You are not signed in! To post comments and participate in discussions you need to sign in or create a free account.

Thinking About Corrections

Thinking About Corrections


  • 4474

    Factoring in Treatment Dropouts

    An important issue in research on the effectiveness of correctional treatment programs is the tricky influence of non-completers on research outcomes. The Correctional Service of Canada has just posted two studies addressing dropouts: Estimating Risk of Dropout and Expulsion from Correctional Programs, and The Heterogeneity of Treatment Non-Completers . Also newly posted are two program evaluations: An Examination of the Effectiveness of the Violence Prevention Program , and The "In Search of...
  • 5774

    Evidence-Based Ways to Avoid Prison Construction - What Works to Save Money?

    The Washington State Institute for Public Policy, which last January gave us an extraordinary review of what works in adult correctional programs , now tackles the question of evidence-based options to reduce future need for prison beds in a new report, Evidence-Based Public Policy Options to Reduce Future Prison Construction, Criminal Justice Costs, and Crime Rates .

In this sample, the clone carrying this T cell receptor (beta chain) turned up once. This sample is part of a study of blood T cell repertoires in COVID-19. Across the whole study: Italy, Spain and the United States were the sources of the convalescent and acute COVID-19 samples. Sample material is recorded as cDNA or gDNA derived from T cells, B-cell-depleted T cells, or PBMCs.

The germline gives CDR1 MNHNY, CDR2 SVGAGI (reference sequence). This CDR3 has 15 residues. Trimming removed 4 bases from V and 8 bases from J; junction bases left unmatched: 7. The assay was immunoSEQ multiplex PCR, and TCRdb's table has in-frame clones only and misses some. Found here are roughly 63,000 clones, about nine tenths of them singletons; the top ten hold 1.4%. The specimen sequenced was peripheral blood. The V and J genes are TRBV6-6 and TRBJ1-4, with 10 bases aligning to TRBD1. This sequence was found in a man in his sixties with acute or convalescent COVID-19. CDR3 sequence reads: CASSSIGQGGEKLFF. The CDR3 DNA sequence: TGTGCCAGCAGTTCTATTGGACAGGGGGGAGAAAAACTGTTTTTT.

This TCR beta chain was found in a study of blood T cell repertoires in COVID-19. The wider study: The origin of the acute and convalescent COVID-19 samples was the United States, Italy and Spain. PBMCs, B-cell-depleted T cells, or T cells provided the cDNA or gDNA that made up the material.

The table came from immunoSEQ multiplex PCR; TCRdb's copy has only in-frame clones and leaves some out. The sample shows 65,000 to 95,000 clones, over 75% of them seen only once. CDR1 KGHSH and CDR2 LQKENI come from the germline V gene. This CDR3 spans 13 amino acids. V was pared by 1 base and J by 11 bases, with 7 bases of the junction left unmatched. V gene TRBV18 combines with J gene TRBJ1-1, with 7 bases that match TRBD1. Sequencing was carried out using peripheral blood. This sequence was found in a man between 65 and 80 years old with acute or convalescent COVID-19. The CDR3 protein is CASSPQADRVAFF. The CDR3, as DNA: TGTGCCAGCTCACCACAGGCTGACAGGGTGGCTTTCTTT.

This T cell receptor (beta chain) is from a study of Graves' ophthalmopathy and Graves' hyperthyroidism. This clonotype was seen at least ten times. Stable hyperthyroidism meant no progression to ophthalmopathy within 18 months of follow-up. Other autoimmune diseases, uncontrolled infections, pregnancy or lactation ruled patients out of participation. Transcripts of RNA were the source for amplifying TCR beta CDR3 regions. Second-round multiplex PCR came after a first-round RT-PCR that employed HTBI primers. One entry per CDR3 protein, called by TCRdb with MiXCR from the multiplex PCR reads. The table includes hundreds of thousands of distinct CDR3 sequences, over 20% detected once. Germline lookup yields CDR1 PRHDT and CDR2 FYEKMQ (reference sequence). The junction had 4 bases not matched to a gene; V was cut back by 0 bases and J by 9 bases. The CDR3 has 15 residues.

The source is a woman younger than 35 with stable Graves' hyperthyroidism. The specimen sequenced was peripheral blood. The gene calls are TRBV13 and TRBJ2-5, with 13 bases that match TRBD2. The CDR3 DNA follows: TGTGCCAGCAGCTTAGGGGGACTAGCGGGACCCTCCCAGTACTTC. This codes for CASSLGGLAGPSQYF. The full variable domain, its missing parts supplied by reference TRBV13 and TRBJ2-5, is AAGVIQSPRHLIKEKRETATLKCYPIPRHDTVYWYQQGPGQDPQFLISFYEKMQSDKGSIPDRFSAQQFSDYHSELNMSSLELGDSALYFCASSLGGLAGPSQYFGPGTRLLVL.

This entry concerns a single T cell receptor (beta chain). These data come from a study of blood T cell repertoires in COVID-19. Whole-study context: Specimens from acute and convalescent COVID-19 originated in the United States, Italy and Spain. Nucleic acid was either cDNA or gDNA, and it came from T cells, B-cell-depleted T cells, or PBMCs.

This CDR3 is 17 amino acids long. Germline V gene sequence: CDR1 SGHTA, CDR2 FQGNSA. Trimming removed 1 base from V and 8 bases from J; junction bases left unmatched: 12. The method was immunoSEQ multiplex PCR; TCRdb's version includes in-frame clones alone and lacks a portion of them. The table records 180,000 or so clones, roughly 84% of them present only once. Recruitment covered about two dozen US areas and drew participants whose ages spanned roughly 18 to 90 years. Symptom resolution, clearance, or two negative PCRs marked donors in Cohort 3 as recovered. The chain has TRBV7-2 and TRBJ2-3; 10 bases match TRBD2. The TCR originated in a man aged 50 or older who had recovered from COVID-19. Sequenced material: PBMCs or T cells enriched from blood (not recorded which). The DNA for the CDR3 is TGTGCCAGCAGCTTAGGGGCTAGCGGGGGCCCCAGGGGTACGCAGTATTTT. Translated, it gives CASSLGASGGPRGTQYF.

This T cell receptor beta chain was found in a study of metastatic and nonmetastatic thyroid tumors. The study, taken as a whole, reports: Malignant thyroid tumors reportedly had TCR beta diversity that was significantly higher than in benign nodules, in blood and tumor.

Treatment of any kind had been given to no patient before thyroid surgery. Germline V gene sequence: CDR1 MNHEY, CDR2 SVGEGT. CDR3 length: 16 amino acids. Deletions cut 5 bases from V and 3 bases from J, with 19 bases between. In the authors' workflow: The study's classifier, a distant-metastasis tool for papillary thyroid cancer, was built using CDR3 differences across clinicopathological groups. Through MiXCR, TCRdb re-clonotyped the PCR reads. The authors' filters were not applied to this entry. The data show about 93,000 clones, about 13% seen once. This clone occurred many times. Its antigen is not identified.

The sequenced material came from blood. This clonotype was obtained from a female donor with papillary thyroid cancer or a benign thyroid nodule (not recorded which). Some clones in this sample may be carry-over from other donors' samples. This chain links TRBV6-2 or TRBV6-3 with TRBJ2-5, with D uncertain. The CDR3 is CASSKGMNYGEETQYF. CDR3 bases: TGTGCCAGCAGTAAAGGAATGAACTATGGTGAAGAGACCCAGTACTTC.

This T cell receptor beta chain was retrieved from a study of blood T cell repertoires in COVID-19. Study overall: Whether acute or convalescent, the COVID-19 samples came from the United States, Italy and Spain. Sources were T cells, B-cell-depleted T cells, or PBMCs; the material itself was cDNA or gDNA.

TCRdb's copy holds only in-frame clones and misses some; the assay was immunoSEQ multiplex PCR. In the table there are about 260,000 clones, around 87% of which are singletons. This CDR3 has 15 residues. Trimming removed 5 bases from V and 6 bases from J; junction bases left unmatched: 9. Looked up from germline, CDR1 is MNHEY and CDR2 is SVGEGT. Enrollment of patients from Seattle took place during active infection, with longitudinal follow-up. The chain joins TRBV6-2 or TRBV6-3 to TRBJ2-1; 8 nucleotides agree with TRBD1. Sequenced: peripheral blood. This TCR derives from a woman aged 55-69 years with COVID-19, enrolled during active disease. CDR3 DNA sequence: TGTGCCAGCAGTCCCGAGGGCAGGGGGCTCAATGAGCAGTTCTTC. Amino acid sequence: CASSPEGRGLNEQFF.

Filed under:
  • 5383

    Award-Winning Report on Geriatric and Seriously Ill Inmates

    A hot correctional topic was one of the ten winners of the National Conference of State Legislatures' 2006 Notable Document Awards. From Pennsylvania, the Report of the Advisory Committee on Geriatric and Seriously Ill Inmates extensively examines such areas as health care, hospice, mental health, and geriatric and life-sentenced inmates.
  • 9707

    Has civil rights injunctive practice in corrections faded? Scholar says "no"

    In her paper, "Civil Rights Injunctions Over Time: A Case Study of Jail and Prison Court Orders" , Margo Schlanger (University of Michigan Law School) argues that, "even now, ten years after passage of the PLRA, the civil rights injunction is more alive even in the prison and jail setting than the conventional wisdom recognizes" (from the Abstract). The article appears in the New York University Law Review, Vol. 81, 2006. Review Ms. Schlanger's other published works .
« First ... < Previous 3 4 5 6 7
Brought to you by:
National Institute of Corrections
U.S. Dept. of Justice | 320 First Street | Washington, DC 20534 | 800.995.6423

This blog is funded by a contract from the National Institute of Corrections, U.S. Department of Justice. Points of view or opinions stated in this document are those of the authors and do not necessarily represent the official position or policies of the U.S. Department of Justice.